“Self-distancing” is the ability to stand outside one’s self and gain perspective, to in essence take a psychological “time-out”. It’s your mother’s “count to 10 before you say/do anything” but with a modern psychological twist: you not only walk away from your heated emotions, you also put some distance between you and you. You and you? Yes, we all talk with ourselves in our heads. Designate one of those voices to be your observer, your coach, your analyst, your Spock if you will. Or pick whatever sage or wise one that you can relate to; a version of WWJD (What Would Jesus Do?) if you will. My father was one of the kindest, most patient, altruistic people I’ve ever known; I’ve sometimes asked myself: What Would Dad Do?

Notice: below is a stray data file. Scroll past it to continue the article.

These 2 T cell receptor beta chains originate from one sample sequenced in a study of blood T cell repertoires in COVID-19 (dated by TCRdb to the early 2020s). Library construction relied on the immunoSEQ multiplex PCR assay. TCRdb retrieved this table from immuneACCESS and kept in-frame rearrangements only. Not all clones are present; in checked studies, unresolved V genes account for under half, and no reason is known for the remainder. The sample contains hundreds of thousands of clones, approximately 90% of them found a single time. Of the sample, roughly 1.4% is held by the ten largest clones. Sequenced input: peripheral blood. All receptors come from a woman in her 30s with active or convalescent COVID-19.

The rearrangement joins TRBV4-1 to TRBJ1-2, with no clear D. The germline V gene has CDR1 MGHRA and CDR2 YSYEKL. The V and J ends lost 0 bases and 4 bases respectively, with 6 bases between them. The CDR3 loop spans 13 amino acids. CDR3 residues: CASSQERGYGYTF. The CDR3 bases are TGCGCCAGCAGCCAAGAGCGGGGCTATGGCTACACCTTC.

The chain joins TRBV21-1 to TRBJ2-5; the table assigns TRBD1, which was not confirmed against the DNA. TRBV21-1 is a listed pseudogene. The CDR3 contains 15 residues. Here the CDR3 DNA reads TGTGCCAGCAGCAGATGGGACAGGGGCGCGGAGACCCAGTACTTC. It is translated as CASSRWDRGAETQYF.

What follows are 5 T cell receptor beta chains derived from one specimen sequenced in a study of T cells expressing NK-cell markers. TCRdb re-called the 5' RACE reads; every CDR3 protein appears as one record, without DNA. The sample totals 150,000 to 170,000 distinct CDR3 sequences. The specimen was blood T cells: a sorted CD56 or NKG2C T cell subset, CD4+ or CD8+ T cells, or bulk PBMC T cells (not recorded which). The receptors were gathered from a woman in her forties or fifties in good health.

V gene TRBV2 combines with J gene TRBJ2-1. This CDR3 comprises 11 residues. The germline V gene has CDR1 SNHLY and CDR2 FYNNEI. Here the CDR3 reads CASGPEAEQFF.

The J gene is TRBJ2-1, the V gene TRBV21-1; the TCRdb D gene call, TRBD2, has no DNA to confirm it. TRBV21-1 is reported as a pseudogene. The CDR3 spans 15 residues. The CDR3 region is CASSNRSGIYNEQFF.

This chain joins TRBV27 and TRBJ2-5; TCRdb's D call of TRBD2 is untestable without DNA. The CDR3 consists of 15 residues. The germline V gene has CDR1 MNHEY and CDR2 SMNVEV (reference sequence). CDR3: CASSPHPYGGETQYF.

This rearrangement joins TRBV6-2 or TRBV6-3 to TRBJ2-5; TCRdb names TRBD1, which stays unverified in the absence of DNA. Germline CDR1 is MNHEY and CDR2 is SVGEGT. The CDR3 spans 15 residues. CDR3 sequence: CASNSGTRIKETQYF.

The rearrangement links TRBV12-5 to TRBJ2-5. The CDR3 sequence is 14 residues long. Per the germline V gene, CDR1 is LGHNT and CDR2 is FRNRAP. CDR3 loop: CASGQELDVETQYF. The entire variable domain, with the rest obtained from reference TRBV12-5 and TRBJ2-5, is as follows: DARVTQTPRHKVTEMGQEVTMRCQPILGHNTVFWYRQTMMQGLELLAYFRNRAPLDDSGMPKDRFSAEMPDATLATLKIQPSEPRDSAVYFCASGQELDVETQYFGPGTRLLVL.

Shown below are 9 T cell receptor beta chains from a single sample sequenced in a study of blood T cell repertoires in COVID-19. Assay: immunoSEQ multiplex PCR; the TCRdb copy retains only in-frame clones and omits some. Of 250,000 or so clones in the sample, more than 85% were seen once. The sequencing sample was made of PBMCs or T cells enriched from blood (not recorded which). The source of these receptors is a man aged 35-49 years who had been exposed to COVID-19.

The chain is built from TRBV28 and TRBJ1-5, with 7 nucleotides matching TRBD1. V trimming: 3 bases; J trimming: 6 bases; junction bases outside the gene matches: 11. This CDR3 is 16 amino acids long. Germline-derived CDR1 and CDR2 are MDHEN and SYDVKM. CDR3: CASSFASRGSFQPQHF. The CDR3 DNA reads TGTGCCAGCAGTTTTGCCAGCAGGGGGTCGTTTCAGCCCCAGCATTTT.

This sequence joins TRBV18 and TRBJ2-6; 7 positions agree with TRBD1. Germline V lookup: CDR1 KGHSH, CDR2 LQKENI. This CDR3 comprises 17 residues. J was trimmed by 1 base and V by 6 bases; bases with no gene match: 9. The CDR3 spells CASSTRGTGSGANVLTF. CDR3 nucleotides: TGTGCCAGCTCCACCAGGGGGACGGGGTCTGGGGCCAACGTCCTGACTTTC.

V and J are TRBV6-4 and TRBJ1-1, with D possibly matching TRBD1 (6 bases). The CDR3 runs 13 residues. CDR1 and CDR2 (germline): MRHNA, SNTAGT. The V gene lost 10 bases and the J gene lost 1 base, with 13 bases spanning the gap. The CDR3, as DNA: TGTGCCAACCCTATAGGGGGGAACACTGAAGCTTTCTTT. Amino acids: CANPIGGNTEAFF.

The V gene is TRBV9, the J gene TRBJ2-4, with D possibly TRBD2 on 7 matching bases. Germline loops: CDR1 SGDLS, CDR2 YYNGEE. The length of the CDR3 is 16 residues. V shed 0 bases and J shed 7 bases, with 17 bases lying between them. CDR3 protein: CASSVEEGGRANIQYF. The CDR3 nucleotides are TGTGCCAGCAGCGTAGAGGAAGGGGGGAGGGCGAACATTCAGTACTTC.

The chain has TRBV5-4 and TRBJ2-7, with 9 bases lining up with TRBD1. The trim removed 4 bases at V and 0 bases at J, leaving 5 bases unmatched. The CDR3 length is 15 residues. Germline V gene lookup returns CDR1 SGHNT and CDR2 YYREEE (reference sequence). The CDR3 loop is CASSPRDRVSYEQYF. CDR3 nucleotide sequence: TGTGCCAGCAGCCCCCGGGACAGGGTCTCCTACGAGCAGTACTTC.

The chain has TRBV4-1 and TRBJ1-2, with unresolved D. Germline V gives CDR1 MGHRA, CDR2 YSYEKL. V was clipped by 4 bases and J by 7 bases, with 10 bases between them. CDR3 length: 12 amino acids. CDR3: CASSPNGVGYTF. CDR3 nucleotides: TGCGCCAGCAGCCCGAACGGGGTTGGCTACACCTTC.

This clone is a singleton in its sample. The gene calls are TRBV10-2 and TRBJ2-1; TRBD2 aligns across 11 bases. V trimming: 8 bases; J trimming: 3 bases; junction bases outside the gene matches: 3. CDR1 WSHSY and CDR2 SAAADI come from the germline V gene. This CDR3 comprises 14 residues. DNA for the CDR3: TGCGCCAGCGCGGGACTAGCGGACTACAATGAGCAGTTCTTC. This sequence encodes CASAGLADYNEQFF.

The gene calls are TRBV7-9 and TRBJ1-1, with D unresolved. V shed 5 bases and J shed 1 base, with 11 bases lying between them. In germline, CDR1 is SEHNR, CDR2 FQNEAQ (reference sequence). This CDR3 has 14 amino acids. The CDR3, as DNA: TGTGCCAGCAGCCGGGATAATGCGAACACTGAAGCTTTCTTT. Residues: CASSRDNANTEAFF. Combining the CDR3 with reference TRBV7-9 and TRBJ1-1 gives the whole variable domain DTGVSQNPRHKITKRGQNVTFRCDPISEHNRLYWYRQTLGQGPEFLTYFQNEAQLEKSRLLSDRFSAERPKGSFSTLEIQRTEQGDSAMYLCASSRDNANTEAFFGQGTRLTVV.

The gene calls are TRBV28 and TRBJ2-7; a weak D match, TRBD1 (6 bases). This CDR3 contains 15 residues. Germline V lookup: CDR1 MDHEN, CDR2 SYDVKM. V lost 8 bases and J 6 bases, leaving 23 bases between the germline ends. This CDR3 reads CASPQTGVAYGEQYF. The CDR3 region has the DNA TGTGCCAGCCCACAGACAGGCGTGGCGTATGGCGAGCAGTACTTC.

The key to the concept is the knowledge that we do have the ability and the freedom to distance ourselves from ourselves and use that perspective to gain insight and awareness. Simple awareness of that ability is the first step. If you find yourself having said or done things in hot states that you later regret, simply rewind the tape in your head and vividly imagine yourself handling the situation differently/better. As you practice in retrospect, you will get better in real time as well.
“Between stimulus and response there is a space. In that space is our power to choose our response. In our response lies our growth and our freedom.” – Viktor E. Frankl, 1905-1997
“Stress is not an event but rather a learned reaction to an event. Frame it differently and it can become interesting energy.” – NSC
As always, I share what I most want and need to learn. – Nathan S. Collier